Delving into the murky worlds of spycraft, corruption, surveillance and political intrigue, HOME presents a brand new film season dedicated to American Political Thrillers in the 1970s. Dubbed “Paranoid Hollywood”, the programme, devised by curator Andy Willis, looks at America’s reaction to the Watergate scandal through the prism of the movies of the time.
The films use some of Hollywood’s biggest stars and directors along with the conventions of the thriller genre to engage with the uncertainties and mistrust of the era. They raise questions about what goes on behind closed doors in America’s biggest institutions – while also suggesting new types of hero for a world that suddenly looked greyer than before.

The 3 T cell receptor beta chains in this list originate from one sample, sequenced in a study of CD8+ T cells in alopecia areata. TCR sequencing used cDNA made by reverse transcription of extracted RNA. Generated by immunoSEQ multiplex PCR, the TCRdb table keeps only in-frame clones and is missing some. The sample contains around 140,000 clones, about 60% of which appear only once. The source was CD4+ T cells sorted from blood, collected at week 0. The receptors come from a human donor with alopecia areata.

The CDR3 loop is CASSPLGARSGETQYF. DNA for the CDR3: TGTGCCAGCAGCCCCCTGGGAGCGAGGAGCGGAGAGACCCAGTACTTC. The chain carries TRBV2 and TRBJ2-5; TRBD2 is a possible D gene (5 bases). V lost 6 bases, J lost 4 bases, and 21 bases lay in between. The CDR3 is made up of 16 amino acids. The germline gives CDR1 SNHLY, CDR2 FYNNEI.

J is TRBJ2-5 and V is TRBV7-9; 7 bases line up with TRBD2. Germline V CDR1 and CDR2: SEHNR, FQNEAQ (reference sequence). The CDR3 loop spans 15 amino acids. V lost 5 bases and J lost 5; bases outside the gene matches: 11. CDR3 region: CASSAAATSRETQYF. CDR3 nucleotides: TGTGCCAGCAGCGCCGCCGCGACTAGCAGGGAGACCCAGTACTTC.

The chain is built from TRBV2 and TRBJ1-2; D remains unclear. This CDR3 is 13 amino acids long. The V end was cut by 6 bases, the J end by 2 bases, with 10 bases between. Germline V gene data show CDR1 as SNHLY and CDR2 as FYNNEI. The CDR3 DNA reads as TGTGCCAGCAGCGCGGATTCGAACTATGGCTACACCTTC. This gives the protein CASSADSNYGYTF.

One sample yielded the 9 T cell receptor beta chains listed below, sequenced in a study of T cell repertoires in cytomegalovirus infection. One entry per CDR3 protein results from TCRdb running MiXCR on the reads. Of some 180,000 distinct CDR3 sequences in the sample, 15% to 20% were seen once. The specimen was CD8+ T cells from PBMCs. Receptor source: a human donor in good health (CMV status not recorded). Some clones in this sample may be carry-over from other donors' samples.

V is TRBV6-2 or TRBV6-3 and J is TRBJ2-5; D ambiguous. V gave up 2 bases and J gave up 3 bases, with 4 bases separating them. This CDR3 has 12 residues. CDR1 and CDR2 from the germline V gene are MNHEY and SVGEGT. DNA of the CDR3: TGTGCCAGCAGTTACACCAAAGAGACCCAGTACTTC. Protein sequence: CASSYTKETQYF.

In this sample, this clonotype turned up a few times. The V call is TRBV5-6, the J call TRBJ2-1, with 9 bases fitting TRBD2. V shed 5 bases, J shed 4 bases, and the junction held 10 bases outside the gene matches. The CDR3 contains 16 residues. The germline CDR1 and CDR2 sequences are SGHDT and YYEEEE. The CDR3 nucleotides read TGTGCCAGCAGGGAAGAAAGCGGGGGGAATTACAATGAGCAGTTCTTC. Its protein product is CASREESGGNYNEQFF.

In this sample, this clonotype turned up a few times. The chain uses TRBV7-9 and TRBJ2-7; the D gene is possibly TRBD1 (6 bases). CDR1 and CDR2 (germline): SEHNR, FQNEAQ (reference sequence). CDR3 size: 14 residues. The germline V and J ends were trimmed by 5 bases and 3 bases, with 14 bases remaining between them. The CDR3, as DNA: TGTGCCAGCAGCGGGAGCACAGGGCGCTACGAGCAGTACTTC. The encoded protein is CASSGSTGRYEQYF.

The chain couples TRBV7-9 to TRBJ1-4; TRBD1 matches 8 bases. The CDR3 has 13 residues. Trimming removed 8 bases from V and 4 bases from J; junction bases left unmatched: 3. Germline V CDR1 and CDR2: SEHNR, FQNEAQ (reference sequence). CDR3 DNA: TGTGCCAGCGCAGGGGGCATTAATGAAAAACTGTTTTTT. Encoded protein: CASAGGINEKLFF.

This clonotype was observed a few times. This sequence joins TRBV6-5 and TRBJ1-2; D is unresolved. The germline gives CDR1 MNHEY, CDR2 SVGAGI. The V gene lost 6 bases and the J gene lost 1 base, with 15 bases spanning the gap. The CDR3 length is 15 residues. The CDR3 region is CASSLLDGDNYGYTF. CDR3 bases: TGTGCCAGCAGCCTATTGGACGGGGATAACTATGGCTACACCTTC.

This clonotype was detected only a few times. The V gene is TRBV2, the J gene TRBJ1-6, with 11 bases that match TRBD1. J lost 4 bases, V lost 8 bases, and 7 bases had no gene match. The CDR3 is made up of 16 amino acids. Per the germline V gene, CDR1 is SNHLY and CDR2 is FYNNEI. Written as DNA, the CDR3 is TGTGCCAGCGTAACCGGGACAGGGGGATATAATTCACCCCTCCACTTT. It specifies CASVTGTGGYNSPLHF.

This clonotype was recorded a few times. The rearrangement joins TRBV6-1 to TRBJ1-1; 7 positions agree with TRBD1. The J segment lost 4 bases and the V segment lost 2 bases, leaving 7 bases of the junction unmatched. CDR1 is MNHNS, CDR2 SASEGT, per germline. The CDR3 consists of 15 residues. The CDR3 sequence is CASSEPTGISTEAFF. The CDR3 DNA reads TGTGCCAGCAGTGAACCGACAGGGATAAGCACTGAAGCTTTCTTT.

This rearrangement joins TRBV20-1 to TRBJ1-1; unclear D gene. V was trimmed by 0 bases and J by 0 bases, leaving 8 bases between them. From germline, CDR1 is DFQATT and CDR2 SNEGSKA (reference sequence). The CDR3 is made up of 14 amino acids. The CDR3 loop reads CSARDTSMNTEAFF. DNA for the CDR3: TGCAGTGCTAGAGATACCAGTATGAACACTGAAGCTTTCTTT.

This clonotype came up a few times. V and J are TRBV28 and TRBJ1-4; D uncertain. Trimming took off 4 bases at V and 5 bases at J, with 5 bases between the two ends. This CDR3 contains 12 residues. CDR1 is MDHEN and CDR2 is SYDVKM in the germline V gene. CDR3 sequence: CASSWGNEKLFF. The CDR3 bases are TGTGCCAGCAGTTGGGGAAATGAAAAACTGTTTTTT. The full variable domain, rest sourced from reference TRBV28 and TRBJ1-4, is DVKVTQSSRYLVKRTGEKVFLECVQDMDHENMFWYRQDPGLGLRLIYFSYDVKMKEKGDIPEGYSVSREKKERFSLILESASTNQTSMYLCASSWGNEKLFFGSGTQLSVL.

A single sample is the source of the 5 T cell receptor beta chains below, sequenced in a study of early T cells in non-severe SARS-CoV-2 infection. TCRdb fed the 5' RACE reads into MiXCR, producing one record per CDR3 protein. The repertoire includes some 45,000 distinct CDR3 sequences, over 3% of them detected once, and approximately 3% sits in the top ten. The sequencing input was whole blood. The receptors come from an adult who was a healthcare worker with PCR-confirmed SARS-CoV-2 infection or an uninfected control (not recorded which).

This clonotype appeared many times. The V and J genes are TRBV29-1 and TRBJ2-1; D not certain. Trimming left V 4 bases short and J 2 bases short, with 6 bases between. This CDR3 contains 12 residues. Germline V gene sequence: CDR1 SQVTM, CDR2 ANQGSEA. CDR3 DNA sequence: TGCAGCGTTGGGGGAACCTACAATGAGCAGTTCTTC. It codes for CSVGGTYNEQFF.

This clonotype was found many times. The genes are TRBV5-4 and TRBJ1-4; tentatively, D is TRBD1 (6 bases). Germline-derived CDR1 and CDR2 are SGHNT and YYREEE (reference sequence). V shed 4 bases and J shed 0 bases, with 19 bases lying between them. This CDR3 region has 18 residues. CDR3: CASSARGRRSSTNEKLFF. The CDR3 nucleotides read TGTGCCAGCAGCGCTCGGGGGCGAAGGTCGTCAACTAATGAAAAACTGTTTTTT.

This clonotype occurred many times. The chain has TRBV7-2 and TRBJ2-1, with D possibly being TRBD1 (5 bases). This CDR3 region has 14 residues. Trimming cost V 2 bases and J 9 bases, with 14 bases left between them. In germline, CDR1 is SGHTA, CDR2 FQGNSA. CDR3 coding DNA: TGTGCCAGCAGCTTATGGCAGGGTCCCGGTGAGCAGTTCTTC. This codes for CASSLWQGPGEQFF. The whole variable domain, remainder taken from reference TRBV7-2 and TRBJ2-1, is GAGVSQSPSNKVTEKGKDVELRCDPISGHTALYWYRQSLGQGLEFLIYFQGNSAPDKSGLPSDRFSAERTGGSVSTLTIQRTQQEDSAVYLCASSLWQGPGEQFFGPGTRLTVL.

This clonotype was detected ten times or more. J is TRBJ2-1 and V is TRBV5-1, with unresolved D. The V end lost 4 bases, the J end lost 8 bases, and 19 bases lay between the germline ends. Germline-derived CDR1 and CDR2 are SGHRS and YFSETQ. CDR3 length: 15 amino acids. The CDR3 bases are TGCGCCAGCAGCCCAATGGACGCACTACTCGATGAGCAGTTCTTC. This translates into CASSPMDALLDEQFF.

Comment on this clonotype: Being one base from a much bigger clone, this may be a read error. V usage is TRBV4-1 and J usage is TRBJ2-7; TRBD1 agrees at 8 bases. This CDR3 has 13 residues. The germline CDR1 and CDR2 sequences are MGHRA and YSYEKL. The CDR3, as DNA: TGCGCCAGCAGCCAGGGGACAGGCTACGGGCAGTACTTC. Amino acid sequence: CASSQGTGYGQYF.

The season opens with two of Alan J. Pakula’s famed “paranoia trilogy”, starting with Robert Redford and Dustin Hoffman as Washington Post reporters investigating Watergate in 1976’s All the President’s Men (Sun 2 July). That’s followed by Warren Beatty as another reporter, this time searching for answers following a senator’s assassination in Pakula’s 1974 The Parallax View (Sun 9 July).
Our season highlight is probably Francis Ford Coppola’s 1974 Cannes Palme d’Or-winning The Conversation (Sun 23 July). The film stars a never-better Gene Hackman as a paranoid, for-hire surveillance expert who unravels as he begins to suspect the subjects of his latest wiretap will be murdered as a result of his work. Produced between his Godfather movies, director Coppola ratchets the tension to chilling effect.
Lastly, HOME’s Paranoid Hollywood concludes with Redford again starring in Sydney Pollack’s Three Days of the Condor, this time appearing as a quiet CIA researcher, who returns from lunch to find his colleagues murdered. Like the other films on show, Condor trades in uncertainty and institutional disillusionment – qualities still relevant in today’s climate of increasingly visible, state-sponsored digital malfeasance.